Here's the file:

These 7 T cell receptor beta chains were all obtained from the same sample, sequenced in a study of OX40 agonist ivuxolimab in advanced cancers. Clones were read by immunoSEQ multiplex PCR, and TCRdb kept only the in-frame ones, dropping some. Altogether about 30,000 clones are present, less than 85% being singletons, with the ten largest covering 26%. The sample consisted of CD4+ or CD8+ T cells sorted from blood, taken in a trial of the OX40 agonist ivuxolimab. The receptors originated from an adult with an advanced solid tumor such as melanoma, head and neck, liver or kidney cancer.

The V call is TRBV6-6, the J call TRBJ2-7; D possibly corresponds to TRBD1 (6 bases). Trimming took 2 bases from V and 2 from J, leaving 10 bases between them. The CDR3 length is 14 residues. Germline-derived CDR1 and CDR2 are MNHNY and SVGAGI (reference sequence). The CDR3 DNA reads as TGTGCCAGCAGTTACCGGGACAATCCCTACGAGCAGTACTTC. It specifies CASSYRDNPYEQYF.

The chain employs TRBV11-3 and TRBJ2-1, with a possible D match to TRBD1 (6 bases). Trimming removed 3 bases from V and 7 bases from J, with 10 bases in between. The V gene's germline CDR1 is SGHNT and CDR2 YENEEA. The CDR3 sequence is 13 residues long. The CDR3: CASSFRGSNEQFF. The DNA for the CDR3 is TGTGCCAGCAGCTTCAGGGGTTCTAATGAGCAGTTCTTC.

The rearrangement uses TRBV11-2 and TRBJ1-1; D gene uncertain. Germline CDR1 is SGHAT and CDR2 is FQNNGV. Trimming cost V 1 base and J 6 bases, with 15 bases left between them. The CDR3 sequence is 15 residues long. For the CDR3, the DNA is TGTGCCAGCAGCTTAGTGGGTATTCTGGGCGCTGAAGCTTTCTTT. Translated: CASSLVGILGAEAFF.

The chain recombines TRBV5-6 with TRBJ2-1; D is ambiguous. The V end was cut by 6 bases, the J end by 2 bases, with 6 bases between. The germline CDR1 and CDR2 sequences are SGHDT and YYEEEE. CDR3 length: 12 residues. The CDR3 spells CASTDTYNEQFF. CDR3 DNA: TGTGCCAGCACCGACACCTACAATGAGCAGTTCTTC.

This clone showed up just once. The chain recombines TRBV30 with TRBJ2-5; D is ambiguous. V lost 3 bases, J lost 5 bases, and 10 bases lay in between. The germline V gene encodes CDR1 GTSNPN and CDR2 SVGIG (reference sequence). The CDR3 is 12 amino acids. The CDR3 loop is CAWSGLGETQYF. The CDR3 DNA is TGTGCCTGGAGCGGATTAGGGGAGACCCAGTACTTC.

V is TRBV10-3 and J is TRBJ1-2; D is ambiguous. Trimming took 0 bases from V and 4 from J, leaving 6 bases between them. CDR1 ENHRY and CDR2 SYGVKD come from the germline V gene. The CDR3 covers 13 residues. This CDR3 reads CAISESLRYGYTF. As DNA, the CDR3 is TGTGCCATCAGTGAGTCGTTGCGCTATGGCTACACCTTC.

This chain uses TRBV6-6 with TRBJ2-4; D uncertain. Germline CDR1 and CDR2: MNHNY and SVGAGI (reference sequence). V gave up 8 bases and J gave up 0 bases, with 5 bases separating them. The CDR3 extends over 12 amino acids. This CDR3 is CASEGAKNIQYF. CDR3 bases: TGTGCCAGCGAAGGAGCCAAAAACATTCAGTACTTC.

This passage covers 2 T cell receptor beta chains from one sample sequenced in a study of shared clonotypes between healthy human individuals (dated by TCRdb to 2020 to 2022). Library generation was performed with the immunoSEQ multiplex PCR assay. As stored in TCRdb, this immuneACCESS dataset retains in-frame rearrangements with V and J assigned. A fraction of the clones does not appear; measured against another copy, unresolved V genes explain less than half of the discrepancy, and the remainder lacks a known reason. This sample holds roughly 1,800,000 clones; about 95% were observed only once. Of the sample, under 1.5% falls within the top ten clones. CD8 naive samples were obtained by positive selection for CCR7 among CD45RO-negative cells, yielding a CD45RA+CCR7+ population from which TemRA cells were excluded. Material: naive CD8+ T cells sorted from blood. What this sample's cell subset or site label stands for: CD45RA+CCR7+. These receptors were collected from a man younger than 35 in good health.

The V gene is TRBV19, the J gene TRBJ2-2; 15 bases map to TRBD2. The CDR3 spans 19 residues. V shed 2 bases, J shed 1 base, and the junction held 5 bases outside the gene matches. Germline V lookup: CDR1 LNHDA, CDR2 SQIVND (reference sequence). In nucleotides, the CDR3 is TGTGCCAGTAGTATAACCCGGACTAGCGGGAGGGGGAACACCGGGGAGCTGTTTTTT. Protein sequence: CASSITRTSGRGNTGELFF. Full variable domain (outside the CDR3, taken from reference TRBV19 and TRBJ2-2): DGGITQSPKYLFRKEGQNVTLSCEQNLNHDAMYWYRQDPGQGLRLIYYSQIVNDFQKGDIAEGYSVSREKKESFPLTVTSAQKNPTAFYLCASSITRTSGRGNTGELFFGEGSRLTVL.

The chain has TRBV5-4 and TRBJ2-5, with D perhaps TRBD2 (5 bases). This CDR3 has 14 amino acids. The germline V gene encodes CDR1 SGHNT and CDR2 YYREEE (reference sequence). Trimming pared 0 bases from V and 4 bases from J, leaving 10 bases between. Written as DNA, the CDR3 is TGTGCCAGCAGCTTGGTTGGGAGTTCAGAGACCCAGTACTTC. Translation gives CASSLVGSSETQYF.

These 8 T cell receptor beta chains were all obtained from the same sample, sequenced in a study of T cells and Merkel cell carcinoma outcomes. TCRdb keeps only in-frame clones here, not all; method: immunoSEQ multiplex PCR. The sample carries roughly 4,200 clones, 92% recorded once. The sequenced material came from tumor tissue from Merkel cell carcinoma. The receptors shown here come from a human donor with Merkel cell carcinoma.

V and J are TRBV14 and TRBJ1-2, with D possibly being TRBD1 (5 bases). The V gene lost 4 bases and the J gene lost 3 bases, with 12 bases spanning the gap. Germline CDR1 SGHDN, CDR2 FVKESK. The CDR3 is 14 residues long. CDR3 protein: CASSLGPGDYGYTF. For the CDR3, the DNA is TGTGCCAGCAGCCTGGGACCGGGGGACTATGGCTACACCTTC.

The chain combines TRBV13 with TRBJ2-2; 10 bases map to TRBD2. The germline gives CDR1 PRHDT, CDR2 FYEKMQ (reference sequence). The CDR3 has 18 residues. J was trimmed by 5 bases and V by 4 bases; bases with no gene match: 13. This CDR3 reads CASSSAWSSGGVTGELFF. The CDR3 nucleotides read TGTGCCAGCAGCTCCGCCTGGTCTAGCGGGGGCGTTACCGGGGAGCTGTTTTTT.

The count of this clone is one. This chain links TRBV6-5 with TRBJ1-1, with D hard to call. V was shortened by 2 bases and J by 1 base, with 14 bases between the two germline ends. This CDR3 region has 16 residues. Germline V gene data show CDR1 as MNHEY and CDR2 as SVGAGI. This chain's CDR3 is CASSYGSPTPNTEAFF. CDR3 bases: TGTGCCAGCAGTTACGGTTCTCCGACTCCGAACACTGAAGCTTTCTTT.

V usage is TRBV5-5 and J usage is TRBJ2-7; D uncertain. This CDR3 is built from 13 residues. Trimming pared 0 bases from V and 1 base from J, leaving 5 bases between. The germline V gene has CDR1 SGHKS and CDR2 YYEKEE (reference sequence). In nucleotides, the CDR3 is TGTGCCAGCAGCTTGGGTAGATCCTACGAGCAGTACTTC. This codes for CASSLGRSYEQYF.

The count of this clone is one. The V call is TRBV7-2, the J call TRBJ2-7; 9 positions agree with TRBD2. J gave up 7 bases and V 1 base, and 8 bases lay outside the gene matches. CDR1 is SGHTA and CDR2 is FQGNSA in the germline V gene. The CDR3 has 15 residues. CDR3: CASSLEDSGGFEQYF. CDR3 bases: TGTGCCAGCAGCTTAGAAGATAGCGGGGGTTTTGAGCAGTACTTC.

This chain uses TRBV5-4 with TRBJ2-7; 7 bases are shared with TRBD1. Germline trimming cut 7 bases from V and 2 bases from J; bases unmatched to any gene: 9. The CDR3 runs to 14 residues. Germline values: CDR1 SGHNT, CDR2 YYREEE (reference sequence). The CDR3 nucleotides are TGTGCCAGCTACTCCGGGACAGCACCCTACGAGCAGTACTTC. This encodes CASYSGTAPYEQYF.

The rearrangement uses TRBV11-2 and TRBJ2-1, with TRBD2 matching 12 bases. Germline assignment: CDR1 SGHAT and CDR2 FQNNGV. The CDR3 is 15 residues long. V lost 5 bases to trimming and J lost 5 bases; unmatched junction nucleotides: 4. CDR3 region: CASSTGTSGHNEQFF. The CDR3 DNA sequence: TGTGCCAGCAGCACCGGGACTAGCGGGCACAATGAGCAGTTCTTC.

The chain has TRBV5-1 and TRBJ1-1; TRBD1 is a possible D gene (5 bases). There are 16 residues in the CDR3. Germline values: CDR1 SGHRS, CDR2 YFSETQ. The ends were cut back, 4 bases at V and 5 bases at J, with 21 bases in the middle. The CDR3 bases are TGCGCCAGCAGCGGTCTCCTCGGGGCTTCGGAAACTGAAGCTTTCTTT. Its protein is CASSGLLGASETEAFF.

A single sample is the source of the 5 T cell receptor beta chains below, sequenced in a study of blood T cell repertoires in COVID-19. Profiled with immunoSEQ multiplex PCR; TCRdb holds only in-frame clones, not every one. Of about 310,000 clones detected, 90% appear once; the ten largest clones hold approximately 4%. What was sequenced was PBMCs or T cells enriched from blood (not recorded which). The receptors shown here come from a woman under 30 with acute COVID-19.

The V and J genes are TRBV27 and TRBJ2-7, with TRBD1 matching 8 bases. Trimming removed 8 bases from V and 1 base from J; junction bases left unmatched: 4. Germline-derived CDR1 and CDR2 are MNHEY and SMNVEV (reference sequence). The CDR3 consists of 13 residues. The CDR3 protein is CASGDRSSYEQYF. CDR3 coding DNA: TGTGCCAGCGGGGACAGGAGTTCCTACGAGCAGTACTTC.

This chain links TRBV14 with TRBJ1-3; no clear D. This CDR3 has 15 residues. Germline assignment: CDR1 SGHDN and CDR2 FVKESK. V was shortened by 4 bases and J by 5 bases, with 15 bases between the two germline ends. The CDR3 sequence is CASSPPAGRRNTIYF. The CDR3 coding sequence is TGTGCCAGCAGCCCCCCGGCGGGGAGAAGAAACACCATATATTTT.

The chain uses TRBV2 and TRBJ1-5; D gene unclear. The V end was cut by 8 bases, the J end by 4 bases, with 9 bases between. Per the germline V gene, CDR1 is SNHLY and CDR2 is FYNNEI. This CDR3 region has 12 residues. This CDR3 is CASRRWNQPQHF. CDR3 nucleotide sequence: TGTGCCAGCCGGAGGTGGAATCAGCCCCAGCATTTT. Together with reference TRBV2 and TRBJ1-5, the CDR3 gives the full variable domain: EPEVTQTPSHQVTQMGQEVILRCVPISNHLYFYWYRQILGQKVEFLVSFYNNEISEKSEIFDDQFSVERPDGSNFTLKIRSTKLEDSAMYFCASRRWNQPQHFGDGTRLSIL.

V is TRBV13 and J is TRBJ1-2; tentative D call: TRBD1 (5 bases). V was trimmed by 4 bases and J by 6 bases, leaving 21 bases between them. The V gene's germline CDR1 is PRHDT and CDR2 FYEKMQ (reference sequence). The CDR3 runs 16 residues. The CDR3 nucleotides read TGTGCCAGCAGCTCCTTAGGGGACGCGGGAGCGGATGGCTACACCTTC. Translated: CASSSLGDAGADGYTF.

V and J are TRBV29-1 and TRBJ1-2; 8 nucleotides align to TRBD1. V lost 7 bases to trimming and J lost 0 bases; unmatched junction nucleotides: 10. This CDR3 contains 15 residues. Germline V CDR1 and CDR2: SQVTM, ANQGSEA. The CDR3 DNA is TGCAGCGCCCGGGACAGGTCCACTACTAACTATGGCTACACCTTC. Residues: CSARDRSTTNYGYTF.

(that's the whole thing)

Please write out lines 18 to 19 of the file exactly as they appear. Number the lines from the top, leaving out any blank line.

This chain uses TRBV5-4 with TRBJ2-7; 7 bases are shared with TRBD1. Germline trimming cut 7 bases from V and 2 bases from J; bases unmatched to any gene: 9. The CDR3 runs to 14 residues. Germline values: CDR1 SGHNT, CDR2 YYREEE (reference sequence). The CDR3 nucleotides are TGTGCCAGCTACTCCGGGACAGCACCCTACGAGCAGTACTTC. This encodes CASYSGTAPYEQYF.

The rearrangement uses TRBV11-2 and TRBJ2-1, with TRBD2 matching 12 bases. Germline assignment: CDR1 SGHAT and CDR2 FQNNGV. The CDR3 is 15 residues long. V lost 5 bases to trimming and J lost 5 bases; unmatched junction nucleotides: 4. CDR3 region: CASSTGTSGHNEQFF. The CDR3 DNA sequence: TGTGCCAGCAGCACCGGGACTAGCGGGCACAATGAGCAGTTCTTC.